As I said in my last post, I’ve struggled with how to start this blog since it was created, and even before that with failed ideas for other blogs. The urge to write, however, is one thing that hasn’t been a struggle, as evidenced by note after note in my mobile phone’s note app. One such little “postling” waiting to be a grown-up post out there on its own was something I started after dealing with the loss of a great woman, one of my high school English teachers, Nancy Collier.
Dealing with death is never easy. Duh, you say, everyone knows that. But for much of my life I’ve had a phobic fear of the ceremony involved in noting the passing of a loved one, from viewing hours to the funeral to internment. Clowns scare me, spiders turn me into a senseless idiot, but the parade of death makes me want to lock myself in my closet until it’s all a distant memory, and then a month more for good measure.
Looking at the remains of someone – no matter how skilled the mortician’s staff, they will never look like the person they were – wigs me out. It was horrific the few times I either had to be there or made myself do it because of the importance of the person to me. I am still thoroughly convinced that my deceased great-uncle sat up in his coffin. I wasn’t a confused little kid at the time, so it wasn’t childish fancy. I can’t explain it, other than that grief does crazy things to a person, but it formed an even stronger sense of DO NOT WANT in me.
Still, as an adult, I began to accept that for as much as it sent me into a cold sweat, doing these things are both a strange gift to the family and to yourself.
Numbers matter when you’re the one standing in a funeral home thanking each person for their condolences. Those faces will blur together due to tears obscuring your vision. Those words will stop sounding like any recognizable language when you listen to them over and over. All that you’ll have left after will be a sentiment measured in how many bodies passed before you, a blur of faces and names bearing the simple message of the impact your loved one had on their life.
For the grieving queue, going through these motions is the first step to accepting that the ugly truth of never again is indeed your new reality.
Even now, I still find it hard to accept that there’s a never again where Nancy Collier is concerned, that cancer claimed her life just as she was preparing to head back to a job she had held for over twenty years. In that time, she had an impact on so many students, some I have knows and many I did not. Her funeral, held in the very high school she taught at, was one of the longest I’ve ever attended because so many stood up to tell those gathered their personal stories, all of them peppered with the things we all had in common. No one could care about you while telling you what a little swine you were quite like “Ma Collier”. Her love was of the tough kind at times, but there was no doubt to anyone that it was love, that even when she let out that infamous gasp! because of you, she had that indignant passion because she truly cared about the person you were meant to be.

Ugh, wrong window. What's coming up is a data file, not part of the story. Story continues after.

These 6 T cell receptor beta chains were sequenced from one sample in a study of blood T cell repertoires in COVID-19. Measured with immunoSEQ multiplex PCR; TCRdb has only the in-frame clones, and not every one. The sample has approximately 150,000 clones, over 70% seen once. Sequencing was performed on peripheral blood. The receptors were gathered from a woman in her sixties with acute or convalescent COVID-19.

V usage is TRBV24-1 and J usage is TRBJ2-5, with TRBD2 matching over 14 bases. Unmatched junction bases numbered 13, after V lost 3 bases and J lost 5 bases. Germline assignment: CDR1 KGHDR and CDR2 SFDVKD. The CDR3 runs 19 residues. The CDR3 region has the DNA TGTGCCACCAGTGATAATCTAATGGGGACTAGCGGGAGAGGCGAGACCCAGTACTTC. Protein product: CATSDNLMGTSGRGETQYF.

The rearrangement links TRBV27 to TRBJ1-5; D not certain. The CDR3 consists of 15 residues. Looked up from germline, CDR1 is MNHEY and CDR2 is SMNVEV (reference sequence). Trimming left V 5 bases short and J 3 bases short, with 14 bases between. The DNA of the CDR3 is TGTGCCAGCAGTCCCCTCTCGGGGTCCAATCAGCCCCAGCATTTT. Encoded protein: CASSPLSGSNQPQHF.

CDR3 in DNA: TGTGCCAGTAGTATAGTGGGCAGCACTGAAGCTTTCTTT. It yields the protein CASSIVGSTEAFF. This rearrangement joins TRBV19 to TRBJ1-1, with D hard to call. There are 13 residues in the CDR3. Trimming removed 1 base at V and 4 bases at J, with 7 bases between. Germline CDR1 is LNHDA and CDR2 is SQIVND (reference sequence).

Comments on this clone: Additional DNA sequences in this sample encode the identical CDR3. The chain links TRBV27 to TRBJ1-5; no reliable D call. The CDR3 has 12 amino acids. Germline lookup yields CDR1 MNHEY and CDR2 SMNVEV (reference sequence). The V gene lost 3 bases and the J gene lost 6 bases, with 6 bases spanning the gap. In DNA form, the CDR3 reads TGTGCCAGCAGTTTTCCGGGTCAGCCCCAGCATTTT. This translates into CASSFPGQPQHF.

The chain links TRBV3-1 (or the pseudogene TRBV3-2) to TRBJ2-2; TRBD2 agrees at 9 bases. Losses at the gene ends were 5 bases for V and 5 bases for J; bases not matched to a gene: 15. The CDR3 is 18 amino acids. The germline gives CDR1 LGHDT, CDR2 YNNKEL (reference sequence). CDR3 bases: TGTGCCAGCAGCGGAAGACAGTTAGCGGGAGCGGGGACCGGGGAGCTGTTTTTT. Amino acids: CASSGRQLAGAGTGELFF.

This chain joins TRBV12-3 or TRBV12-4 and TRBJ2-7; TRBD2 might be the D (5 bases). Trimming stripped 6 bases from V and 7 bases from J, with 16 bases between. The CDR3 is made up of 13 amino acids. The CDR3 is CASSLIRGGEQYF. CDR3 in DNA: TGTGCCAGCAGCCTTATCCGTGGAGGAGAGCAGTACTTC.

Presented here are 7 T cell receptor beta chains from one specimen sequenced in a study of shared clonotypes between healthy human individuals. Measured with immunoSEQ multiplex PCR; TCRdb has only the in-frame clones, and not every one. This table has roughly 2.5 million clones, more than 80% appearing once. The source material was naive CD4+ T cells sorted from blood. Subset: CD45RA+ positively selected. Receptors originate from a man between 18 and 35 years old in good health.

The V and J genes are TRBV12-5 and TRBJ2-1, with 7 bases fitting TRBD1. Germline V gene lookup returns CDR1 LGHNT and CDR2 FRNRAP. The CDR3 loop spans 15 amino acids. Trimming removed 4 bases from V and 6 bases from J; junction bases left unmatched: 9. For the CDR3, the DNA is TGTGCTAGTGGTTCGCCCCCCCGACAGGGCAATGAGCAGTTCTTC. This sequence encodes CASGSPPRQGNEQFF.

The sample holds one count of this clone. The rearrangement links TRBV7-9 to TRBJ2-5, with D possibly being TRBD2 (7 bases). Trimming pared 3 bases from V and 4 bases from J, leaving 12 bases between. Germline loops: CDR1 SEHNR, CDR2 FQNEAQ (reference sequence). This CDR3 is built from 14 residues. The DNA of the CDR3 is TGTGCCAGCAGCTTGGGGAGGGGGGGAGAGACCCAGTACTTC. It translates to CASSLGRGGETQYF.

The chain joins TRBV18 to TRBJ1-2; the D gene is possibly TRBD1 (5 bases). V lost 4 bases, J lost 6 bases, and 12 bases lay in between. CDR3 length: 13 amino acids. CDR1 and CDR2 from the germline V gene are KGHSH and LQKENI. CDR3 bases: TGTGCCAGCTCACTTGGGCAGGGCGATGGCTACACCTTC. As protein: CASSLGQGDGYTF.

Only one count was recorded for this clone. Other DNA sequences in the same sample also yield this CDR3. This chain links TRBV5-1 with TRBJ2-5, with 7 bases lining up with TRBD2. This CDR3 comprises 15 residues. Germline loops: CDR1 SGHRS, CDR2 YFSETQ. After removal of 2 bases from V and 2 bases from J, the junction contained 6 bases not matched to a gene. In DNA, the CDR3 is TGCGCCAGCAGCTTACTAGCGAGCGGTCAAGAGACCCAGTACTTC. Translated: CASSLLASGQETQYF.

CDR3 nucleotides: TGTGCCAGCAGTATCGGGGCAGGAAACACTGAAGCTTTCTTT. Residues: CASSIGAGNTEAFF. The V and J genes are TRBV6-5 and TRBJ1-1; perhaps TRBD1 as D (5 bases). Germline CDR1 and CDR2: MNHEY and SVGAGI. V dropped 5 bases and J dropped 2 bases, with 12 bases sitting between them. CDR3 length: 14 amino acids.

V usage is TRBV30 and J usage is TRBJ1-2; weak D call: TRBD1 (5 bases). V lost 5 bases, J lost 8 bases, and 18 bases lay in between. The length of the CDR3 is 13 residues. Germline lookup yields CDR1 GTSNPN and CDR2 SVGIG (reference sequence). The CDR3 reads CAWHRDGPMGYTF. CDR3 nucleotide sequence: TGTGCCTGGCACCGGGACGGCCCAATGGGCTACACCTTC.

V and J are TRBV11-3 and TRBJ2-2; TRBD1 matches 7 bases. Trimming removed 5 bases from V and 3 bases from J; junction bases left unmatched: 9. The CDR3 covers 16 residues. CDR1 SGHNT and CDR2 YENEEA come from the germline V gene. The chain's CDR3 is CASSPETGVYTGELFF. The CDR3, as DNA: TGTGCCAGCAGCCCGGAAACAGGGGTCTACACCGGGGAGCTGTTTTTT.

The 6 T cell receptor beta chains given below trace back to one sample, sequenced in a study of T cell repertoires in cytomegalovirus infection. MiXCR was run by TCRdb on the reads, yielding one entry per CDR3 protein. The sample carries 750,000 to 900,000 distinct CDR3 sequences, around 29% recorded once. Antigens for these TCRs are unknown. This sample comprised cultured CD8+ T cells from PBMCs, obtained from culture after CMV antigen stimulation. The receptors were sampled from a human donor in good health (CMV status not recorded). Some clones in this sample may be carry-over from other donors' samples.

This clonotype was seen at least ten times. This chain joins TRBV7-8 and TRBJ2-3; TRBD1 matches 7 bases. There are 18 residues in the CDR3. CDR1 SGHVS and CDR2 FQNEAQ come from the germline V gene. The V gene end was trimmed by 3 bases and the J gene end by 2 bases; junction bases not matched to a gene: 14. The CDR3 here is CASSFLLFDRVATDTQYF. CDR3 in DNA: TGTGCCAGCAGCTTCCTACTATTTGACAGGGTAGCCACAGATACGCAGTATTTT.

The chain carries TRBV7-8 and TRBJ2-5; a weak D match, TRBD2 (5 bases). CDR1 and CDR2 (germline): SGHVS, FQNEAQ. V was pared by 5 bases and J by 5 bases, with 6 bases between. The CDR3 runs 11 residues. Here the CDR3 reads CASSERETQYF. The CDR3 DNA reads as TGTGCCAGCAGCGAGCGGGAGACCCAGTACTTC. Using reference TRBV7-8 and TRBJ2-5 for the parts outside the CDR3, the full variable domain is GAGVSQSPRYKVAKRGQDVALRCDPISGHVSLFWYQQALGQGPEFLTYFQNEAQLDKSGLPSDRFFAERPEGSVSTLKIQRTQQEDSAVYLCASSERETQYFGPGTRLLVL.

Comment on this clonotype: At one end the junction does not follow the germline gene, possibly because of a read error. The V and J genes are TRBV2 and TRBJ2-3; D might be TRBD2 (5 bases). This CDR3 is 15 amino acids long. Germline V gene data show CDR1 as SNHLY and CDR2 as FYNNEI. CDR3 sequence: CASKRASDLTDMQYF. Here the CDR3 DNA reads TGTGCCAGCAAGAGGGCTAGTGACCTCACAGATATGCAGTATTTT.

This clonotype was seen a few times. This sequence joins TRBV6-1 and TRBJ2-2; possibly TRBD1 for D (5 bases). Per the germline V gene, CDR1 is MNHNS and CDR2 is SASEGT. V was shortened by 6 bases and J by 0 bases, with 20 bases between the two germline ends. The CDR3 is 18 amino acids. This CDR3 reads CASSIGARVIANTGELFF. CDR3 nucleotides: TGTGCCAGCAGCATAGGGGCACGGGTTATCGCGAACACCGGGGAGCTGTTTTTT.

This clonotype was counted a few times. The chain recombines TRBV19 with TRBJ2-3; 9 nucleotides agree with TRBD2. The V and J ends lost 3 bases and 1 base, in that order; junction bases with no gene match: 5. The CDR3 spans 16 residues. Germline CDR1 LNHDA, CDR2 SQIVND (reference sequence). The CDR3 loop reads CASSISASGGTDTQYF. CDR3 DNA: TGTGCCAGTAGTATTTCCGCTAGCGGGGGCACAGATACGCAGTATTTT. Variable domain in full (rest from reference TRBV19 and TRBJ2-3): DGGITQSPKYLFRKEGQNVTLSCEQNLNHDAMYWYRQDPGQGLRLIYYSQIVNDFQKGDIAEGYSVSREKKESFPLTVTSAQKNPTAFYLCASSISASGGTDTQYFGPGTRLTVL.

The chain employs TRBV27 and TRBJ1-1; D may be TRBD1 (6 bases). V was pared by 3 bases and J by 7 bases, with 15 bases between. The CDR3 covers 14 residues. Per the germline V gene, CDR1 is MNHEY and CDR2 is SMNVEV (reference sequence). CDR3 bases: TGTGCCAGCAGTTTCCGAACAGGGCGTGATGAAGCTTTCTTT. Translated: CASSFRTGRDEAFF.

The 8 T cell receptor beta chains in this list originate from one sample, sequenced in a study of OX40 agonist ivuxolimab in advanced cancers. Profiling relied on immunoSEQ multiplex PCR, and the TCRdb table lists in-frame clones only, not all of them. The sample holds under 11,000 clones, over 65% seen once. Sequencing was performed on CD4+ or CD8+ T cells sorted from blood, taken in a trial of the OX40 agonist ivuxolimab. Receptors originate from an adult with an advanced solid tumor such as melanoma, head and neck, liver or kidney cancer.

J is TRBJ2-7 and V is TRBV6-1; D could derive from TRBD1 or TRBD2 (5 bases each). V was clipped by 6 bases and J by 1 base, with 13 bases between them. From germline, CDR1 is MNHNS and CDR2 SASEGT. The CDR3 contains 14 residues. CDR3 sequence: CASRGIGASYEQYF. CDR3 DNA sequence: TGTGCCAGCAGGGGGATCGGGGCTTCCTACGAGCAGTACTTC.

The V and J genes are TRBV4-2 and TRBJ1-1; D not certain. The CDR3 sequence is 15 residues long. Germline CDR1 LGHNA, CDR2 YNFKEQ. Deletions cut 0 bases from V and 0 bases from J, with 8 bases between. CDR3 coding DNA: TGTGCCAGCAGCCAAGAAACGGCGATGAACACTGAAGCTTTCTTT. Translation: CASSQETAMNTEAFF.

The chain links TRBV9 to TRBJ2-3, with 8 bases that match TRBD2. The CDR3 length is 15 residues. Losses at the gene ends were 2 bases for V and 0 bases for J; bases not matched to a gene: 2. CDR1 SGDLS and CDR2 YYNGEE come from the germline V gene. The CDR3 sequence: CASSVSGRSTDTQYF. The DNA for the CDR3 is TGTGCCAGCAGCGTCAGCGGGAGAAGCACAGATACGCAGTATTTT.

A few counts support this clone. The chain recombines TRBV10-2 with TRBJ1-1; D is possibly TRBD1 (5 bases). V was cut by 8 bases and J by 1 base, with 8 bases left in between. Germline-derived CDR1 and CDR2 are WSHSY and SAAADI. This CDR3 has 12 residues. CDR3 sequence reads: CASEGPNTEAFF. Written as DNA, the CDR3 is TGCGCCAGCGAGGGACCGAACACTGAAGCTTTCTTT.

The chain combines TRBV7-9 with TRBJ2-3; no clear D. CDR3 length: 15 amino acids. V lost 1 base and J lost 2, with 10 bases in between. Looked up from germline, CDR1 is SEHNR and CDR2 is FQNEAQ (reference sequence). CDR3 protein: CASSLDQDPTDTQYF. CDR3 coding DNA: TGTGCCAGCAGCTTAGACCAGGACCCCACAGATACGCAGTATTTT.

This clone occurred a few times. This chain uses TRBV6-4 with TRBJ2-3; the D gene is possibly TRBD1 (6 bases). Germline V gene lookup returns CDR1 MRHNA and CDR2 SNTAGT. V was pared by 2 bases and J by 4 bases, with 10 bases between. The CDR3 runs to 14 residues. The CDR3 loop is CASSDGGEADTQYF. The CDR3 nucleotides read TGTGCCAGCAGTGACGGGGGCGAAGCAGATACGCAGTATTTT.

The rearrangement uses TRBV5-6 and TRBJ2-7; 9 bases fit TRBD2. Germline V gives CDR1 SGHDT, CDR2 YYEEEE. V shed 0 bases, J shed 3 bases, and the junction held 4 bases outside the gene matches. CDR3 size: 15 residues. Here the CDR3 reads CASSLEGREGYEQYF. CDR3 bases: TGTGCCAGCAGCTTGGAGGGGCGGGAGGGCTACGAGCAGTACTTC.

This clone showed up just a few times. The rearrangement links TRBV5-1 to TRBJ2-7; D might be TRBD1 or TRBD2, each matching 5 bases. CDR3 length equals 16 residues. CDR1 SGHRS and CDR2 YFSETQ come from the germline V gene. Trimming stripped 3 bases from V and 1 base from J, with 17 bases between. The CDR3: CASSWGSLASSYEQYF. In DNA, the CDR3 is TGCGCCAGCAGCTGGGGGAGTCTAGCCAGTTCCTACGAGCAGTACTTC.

I didn’t speak, because I am a failtastic public speaker, and I couldn’t picture myself stand up there when there were so many more still connected to her… and I hadn’t been. After she gave me a piece of wise, but at the time wholly unwanted by my teenage self, advice about a boy not being worth my time, we were never again as close as others were with her. As a teenager, I resented her intrusion into such a personal part of my life. I have a mother, I don’t need another one, I must have said to my own mother and friends numerous times. As I am today, I know she was right. Hearing all those stories of the woman she was to her students after their degree was in hand, my reality became one of never again and a missed chance, to have spoken to her one last time, to have possibly found a new relationship built on the foundation damaged by teenager righteousness and a strong opinion. Should’ve, would’ve, could’ve.
That personal difference never changed how she contributed to my life, though. From as early on as elementary, when the few of us in the gifted program would gather for our creative writing session, she saw and nurtured passion and talent for writing. That continued throughout high school, where I (nearly) always found delight in her classes and extracurricular education, challenges to rise to and be proud of when they were over come, rather than the pained boredom of a mind that went forever unstimulated.
Unlike some of those students that spoke at the funeral, I don’t have a wall of impressive degrees or hold a prestigious job. What I do have is a deep love of the written word, be it forgetting the world between the pages of a book or writing for myself. I write every day and have done so for years. I pray that the day I can’t write daily is far enough in the future that I don’t need to concern myself with it anytime soon.
My passion, always nurtured, will always be my small part of her sweeping legacy. And no matter what I do with that passion for writing, as long as I keep doing, Nancy Collier will always be a part of me.